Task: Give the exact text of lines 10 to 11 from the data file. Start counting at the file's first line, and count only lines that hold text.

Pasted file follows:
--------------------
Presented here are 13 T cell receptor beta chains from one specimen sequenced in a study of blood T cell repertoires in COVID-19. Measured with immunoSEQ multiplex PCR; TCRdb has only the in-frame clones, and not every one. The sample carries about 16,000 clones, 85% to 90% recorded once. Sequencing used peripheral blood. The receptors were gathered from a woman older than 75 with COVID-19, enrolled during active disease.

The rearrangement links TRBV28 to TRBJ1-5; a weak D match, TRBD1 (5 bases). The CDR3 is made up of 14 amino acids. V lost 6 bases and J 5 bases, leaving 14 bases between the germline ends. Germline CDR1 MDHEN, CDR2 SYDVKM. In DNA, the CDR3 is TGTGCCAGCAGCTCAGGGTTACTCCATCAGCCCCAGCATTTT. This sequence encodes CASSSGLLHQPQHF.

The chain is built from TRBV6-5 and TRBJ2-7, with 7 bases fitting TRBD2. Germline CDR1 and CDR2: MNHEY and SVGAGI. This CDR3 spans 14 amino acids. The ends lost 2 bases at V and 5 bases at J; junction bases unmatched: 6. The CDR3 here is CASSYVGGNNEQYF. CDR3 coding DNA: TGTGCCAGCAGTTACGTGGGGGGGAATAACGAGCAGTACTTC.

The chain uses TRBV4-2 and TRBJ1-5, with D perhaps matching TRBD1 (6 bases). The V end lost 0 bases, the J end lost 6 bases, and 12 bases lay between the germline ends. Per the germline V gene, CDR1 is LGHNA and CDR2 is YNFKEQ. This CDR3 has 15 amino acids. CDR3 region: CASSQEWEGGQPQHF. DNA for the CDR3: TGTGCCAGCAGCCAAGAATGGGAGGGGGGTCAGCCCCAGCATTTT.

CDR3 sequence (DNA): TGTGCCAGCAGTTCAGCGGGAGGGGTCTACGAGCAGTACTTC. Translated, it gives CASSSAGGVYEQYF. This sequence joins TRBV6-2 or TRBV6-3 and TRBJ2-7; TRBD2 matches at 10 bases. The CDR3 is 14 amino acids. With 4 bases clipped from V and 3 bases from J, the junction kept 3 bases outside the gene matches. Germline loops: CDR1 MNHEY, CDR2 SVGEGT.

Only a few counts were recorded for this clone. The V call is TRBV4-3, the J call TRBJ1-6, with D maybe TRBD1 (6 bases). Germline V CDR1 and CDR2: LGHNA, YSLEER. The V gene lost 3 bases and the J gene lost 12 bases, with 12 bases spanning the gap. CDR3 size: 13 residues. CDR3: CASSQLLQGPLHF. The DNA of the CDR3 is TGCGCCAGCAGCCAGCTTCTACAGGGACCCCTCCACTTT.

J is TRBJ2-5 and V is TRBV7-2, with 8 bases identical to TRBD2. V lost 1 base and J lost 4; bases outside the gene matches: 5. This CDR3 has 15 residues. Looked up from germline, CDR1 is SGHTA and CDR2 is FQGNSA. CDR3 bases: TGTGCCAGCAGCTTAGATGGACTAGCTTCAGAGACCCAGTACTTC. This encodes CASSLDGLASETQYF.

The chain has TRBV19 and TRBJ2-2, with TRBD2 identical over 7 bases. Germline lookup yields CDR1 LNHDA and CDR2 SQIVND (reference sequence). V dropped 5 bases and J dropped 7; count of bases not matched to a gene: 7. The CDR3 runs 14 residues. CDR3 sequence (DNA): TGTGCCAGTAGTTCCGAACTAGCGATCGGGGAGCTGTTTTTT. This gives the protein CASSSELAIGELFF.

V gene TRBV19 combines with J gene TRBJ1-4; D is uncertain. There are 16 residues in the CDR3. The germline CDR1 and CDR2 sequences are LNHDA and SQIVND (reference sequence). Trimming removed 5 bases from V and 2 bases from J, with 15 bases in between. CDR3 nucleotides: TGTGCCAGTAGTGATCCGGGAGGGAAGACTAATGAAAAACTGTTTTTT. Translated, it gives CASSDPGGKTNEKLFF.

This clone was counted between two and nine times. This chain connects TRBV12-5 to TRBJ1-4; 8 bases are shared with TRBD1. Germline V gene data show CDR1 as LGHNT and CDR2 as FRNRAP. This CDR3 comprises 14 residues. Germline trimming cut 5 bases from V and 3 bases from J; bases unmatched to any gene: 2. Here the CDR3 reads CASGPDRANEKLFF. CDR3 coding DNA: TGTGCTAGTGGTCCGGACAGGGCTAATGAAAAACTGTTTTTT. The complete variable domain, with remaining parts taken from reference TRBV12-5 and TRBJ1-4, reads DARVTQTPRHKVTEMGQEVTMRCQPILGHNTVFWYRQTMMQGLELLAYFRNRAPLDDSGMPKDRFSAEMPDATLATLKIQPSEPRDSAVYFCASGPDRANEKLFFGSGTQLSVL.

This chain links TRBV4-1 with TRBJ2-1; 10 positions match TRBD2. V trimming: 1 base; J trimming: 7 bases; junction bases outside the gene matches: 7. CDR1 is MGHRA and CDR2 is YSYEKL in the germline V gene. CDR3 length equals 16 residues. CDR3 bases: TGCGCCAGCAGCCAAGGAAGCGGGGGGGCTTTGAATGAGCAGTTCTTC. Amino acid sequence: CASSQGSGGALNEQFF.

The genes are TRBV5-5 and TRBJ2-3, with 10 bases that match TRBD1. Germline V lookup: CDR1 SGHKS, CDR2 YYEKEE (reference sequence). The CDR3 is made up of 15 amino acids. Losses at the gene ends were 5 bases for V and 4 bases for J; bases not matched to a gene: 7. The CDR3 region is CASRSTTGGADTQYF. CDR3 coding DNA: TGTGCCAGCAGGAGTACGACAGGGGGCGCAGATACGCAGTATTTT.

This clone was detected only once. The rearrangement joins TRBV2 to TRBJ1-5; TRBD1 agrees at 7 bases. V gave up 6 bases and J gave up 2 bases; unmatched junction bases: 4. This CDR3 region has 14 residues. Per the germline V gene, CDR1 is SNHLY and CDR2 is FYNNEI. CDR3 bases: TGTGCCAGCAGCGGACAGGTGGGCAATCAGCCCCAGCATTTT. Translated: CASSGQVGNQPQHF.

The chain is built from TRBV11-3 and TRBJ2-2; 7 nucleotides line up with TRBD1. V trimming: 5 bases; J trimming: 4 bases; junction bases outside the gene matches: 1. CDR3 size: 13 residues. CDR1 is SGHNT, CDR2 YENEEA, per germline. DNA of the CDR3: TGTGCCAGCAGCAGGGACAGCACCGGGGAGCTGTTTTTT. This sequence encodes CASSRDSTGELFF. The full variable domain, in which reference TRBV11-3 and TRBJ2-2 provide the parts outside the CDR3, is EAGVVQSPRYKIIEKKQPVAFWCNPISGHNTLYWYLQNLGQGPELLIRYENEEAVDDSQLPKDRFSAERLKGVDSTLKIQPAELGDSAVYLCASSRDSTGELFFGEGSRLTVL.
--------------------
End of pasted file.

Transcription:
This clone was counted between two and nine times. This chain connects TRBV12-5 to TRBJ1-4; 8 bases are shared with TRBD1. Germline V gene data show CDR1 as LGHNT and CDR2 as FRNRAP. This CDR3 comprises 14 residues. Germline trimming cut 5 bases from V and 3 bases from J; bases unmatched to any gene: 2. Here the CDR3 reads CASGPDRANEKLFF. CDR3 coding DNA: TGTGCTAGTGGTCCGGACAGGGCTAATGAAAAACTGTTTTTT. The complete variable domain, with remaining parts taken from reference TRBV12-5 and TRBJ1-4, reads DARVTQTPRHKVTEMGQEVTMRCQPILGHNTVFWYRQTMMQGLELLAYFRNRAPLDDSGMPKDRFSAEMPDATLATLKIQPSEPRDSAVYFCASGPDRANEKLFFGSGTQLSVL.

This chain links TRBV4-1 with TRBJ2-1; 10 positions match TRBD2. V trimming: 1 base; J trimming: 7 bases; junction bases outside the gene matches: 7. CDR1 is MGHRA and CDR2 is YSYEKL in the germline V gene. CDR3 length equals 16 residues. CDR3 bases: TGCGCCAGCAGCCAAGGAAGCGGGGGGGCTTTGAATGAGCAGTTCTTC. Amino acid sequence: CASSQGSGGALNEQFF.